INMC 80 News


October–December 1981, Issue 5

Page 17 of 71

The following letter has been received from John Marshall, the founder and ex-Managing Director of Nascom, and now MD of Gemini Microcomputers Ltd.

Dear Editor,

In the 18 months that have elapsed since May 27th 1980, when I was obliged to call in the Receiver to Nascom Microcomputers Ltd., I felt that it was inappropriate for me to make any observations concerning the history of Nascom and subsequent events. Now that the company has been sold to Lucas, and taking into account that a reasonable ‘honeymoon’ period has lapsed, I feel that the time is perhaps appropriate for me to bring into the open certain facts which appear to have been obscured by Nascom’s period of difficulty.

First and foremost I would like your readers to understand that the original Nasbus concept, as perceived by myself and my colleagues, was that given the large volume of sales achieved with both Nascom 1 and 2, it was conceivable that Nasbus could be established as the standard Z80 BUS outside of the US. Unfortunately the Receiver and I did not share the same attitude towards this important issue and eventually we reached a situation whereby it was impossible to use the word ‘Nasbus” without involving ourselves in lengthy and expensive litigation. I therefore proposed that the last (and not very clearly defined) issue of Nasbus should be carefully re-examined, tidied up and republished under the name of 80-BUS. This work was carried out earlier this year.

After the Receiver took over control of Nascom, it became obvious that the sales and marketing effort of the company was to dwindle to virtually zero until such time as the new owner arrived. In the dark months of the autumn and winter of 1980 both I and my fellow distributors concluded that the prospects were steadily becoming less positive for the future of Nascom. In the December of 1980 I took the decision to proceed with the design of a two card system which could, if necessary, although not at the same price, be used as a substitute for Nascom 2 if the Receiver was unsuccessful in his attempts for selling the company as a going concern. As luck would have it the launch of Multiboard and the rescue of Nascom occurred almost simultaneously and whilst initially I must admit I was concerned that this could diminish the sales of Multiboard I subsequently concluded that for the first time the prospective customer would be faced with two real alternatives as far as his prime supplier was concerned.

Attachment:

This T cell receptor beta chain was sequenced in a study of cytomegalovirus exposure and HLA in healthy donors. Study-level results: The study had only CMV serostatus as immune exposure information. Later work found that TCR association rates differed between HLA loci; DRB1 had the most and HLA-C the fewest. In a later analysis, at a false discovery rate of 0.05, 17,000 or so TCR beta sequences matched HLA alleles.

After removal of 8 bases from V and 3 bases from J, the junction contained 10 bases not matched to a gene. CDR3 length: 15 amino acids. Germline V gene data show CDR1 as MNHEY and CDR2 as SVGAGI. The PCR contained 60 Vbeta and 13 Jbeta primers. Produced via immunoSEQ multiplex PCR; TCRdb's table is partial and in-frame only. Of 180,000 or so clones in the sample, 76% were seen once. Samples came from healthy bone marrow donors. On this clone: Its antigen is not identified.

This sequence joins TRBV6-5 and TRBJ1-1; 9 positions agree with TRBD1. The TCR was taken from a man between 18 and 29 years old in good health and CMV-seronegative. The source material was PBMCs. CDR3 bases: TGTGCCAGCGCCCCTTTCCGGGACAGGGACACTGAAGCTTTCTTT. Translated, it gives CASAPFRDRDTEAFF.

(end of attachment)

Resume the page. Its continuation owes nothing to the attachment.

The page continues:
I have endeavoured to bring to the market products which have long been wanted but which for various reasons had previously proved almost impossible to produce. I do not believe that in any of my actions I can ever have been accused of undermining Nascom. The Gemini 805 disk system answered the extensive call from customers for a low cost disk system. The EPROM Board, EPROM Programmer, subsequent disk card design, the 64K RAM board, Supermun, Hypermum, 80 x 25 display on the IVC, all were responses to demands from the marketplace for Nascom compatible products.

We must now address ourselves to the future. I believe that 1982 is the year in which we can establish the 80-BUS as the de facto standard (please excuse the cliche) Z80 BUS. The Z80 is now the largest selling processor and is, I believe, the base around which a formidable range of product can be built. There are already approx. 20 80-BUS compatible boards available from 7 different manufacturers and the numbers are growing daily. Gemini and the other companies involved in the production of 80-BUS compatible boards will hopefully in 1982 at last manage to produce a system which can surpass the flexibility and range currently offered by S100 based products. In addition to this I believe we have two major advantages:

1. TOTAL COMPATIBILITY. Unlike S100, which seems to conform to a variety of standards, 80-BUS (as published in INMC 80-4) has been clearly defined.

2. COST ADVANTAGE. The cost of producing 80-BUS boards v. S100 boards gives the user a significant saving if adopting the “logical route” i.e. 80-BUS.

Page 17 of 71